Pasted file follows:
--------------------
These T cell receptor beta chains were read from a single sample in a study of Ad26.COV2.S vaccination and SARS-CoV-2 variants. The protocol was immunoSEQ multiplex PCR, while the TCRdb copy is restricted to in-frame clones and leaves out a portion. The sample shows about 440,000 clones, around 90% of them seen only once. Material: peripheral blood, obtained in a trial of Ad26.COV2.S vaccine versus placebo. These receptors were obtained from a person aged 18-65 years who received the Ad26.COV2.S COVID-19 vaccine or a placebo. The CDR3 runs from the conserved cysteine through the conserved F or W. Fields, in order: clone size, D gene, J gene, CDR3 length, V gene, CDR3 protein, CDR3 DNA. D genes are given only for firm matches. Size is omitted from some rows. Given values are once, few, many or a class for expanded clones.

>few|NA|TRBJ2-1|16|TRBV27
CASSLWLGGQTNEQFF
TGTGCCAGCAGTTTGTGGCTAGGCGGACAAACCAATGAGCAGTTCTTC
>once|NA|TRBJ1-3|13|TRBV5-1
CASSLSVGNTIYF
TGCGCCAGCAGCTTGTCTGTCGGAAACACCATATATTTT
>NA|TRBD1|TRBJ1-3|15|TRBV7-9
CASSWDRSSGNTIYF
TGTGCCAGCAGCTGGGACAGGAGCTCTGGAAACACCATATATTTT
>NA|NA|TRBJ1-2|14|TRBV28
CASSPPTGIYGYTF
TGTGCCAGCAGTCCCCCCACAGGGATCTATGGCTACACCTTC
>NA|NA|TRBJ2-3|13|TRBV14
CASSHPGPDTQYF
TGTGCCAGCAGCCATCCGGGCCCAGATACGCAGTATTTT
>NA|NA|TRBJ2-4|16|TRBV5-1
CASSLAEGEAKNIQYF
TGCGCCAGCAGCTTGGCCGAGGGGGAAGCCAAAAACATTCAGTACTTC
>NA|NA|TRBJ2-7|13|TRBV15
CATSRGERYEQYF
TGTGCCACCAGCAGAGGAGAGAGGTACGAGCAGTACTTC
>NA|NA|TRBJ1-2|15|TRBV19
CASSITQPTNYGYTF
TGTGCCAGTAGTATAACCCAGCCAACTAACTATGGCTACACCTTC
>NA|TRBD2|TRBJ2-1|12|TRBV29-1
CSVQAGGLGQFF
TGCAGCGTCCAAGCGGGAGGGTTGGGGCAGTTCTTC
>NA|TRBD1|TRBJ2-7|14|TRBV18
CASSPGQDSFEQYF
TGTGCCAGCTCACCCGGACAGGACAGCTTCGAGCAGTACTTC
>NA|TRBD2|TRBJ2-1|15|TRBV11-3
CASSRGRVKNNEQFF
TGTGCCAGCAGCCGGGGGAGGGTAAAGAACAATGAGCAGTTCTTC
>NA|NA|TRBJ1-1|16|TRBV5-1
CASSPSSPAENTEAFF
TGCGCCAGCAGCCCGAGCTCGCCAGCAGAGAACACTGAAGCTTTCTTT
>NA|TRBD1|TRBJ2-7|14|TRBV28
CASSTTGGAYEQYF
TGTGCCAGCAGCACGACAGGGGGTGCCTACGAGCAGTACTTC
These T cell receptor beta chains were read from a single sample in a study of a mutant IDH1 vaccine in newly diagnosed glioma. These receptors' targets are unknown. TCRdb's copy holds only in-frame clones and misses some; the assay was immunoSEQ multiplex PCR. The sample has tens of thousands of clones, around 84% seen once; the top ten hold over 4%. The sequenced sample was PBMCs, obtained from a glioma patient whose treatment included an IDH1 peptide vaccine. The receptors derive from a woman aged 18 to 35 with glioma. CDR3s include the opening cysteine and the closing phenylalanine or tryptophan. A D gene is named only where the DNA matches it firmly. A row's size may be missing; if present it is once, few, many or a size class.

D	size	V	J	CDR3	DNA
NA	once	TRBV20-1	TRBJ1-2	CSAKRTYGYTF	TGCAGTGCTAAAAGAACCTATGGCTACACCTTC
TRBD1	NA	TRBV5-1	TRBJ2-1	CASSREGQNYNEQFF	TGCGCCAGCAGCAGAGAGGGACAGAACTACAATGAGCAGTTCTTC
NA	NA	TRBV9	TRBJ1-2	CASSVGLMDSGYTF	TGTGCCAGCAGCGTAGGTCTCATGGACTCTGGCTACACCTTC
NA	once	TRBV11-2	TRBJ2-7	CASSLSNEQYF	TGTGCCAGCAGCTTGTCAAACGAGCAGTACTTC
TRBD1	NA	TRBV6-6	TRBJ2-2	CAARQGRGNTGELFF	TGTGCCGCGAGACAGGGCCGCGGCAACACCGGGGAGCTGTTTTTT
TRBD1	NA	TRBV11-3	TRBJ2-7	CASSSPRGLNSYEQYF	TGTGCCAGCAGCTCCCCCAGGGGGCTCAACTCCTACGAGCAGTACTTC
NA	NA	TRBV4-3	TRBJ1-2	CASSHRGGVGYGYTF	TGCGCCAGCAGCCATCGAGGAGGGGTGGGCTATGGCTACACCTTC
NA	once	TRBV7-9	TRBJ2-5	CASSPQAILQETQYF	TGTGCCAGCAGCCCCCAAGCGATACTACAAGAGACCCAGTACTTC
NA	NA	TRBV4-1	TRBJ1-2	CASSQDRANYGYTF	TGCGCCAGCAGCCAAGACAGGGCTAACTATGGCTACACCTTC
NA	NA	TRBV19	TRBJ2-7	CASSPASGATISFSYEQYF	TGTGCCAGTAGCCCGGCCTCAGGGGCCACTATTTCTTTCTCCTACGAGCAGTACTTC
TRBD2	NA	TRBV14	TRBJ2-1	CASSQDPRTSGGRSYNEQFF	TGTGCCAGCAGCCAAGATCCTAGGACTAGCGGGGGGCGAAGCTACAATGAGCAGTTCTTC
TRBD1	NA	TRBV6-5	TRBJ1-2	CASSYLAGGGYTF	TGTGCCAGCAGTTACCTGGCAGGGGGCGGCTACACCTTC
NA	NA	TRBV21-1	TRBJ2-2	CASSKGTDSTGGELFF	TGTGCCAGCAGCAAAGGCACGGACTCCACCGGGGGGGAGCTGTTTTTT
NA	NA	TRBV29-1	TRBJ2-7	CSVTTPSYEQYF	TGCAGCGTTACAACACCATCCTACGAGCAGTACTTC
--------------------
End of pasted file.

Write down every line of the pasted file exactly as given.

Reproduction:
These T cell receptor beta chains were read from a single sample in a study of Ad26.COV2.S vaccination and SARS-CoV-2 variants. The protocol was immunoSEQ multiplex PCR, while the TCRdb copy is restricted to in-frame clones and leaves out a portion. The sample shows about 440,000 clones, around 90% of them seen only once. Material: peripheral blood, obtained in a trial of Ad26.COV2.S vaccine versus placebo. These receptors were obtained from a person aged 18-65 years who received the Ad26.COV2.S COVID-19 vaccine or a placebo. The CDR3 runs from the conserved cysteine through the conserved F or W. Fields, in order: clone size, D gene, J gene, CDR3 length, V gene, CDR3 protein, CDR3 DNA. D genes are given only for firm matches. Size is omitted from some rows. Given values are once, few, many or a class for expanded clones.

>few|NA|TRBJ2-1|16|TRBV27
CASSLWLGGQTNEQFF
TGTGCCAGCAGTTTGTGGCTAGGCGGACAAACCAATGAGCAGTTCTTC
>once|NA|TRBJ1-3|13|TRBV5-1
CASSLSVGNTIYF
TGCGCCAGCAGCTTGTCTGTCGGAAACACCATATATTTT
>NA|TRBD1|TRBJ1-3|15|TRBV7-9
CASSWDRSSGNTIYF
TGTGCCAGCAGCTGGGACAGGAGCTCTGGAAACACCATATATTTT
>NA|NA|TRBJ1-2|14|TRBV28
CASSPPTGIYGYTF
TGTGCCAGCAGTCCCCCCACAGGGATCTATGGCTACACCTTC
>NA|NA|TRBJ2-3|13|TRBV14
CASSHPGPDTQYF
TGTGCCAGCAGCCATCCGGGCCCAGATACGCAGTATTTT
>NA|NA|TRBJ2-4|16|TRBV5-1
CASSLAEGEAKNIQYF
TGCGCCAGCAGCTTGGCCGAGGGGGAAGCCAAAAACATTCAGTACTTC
>NA|NA|TRBJ2-7|13|TRBV15
CATSRGERYEQYF
TGTGCCACCAGCAGAGGAGAGAGGTACGAGCAGTACTTC
>NA|NA|TRBJ1-2|15|TRBV19
CASSITQPTNYGYTF
TGTGCCAGTAGTATAACCCAGCCAACTAACTATGGCTACACCTTC
>NA|TRBD2|TRBJ2-1|12|TRBV29-1
CSVQAGGLGQFF
TGCAGCGTCCAAGCGGGAGGGTTGGGGCAGTTCTTC
>NA|TRBD1|TRBJ2-7|14|TRBV18
CASSPGQDSFEQYF
TGTGCCAGCTCACCCGGACAGGACAGCTTCGAGCAGTACTTC
>NA|TRBD2|TRBJ2-1|15|TRBV11-3
CASSRGRVKNNEQFF
TGTGCCAGCAGCCGGGGGAGGGTAAAGAACAATGAGCAGTTCTTC
>NA|NA|TRBJ1-1|16|TRBV5-1
CASSPSSPAENTEAFF
TGCGCCAGCAGCCCGAGCTCGCCAGCAGAGAACACTGAAGCTTTCTTT
>NA|TRBD1|TRBJ2-7|14|TRBV28
CASSTTGGAYEQYF
TGTGCCAGCAGCACGACAGGGGGTGCCTACGAGCAGTACTTC
These T cell receptor beta chains were read from a single sample in a study of a mutant IDH1 vaccine in newly diagnosed glioma. These receptors' targets are unknown. TCRdb's copy holds only in-frame clones and misses some; the assay was immunoSEQ multiplex PCR. The sample has tens of thousands of clones, around 84% seen once; the top ten hold over 4%. The sequenced sample was PBMCs, obtained from a glioma patient whose treatment included an IDH1 peptide vaccine. The receptors derive from a woman aged 18 to 35 with glioma. CDR3s include the opening cysteine and the closing phenylalanine or tryptophan. A D gene is named only where the DNA matches it firmly. A row's size may be missing; if present it is once, few, many or a size class.

D	size	V	J	CDR3	DNA
NA	once	TRBV20-1	TRBJ1-2	CSAKRTYGYTF	TGCAGTGCTAAAAGAACCTATGGCTACACCTTC
TRBD1	NA	TRBV5-1	TRBJ2-1	CASSREGQNYNEQFF	TGCGCCAGCAGCAGAGAGGGACAGAACTACAATGAGCAGTTCTTC
NA	NA	TRBV9	TRBJ1-2	CASSVGLMDSGYTF	TGTGCCAGCAGCGTAGGTCTCATGGACTCTGGCTACACCTTC
NA	once	TRBV11-2	TRBJ2-7	CASSLSNEQYF	TGTGCCAGCAGCTTGTCAAACGAGCAGTACTTC
TRBD1	NA	TRBV6-6	TRBJ2-2	CAARQGRGNTGELFF	TGTGCCGCGAGACAGGGCCGCGGCAACACCGGGGAGCTGTTTTTT
TRBD1	NA	TRBV11-3	TRBJ2-7	CASSSPRGLNSYEQYF	TGTGCCAGCAGCTCCCCCAGGGGGCTCAACTCCTACGAGCAGTACTTC
NA	NA	TRBV4-3	TRBJ1-2	CASSHRGGVGYGYTF	TGCGCCAGCAGCCATCGAGGAGGGGTGGGCTATGGCTACACCTTC
NA	once	TRBV7-9	TRBJ2-5	CASSPQAILQETQYF	TGTGCCAGCAGCCCCCAAGCGATACTACAAGAGACCCAGTACTTC
NA	NA	TRBV4-1	TRBJ1-2	CASSQDRANYGYTF	TGCGCCAGCAGCCAAGACAGGGCTAACTATGGCTACACCTTC
NA	NA	TRBV19	TRBJ2-7	CASSPASGATISFSYEQYF	TGTGCCAGTAGCCCGGCCTCAGGGGCCACTATTTCTTTCTCCTACGAGCAGTACTTC
TRBD2	NA	TRBV14	TRBJ2-1	CASSQDPRTSGGRSYNEQFF	TGTGCCAGCAGCCAAGATCCTAGGACTAGCGGGGGGCGAAGCTACAATGAGCAGTTCTTC
TRBD1	NA	TRBV6-5	TRBJ1-2	CASSYLAGGGYTF	TGTGCCAGCAGTTACCTGGCAGGGGGCGGCTACACCTTC
NA	NA	TRBV21-1	TRBJ2-2	CASSKGTDSTGGELFF	TGTGCCAGCAGCAAAGGCACGGACTCCACCGGGGGGGAGCTGTTTTTT
NA	NA	TRBV29-1	TRBJ2-7	CSVTTPSYEQYF	TGCAGCGTTACAACACCATCCTACGAGCAGTACTTC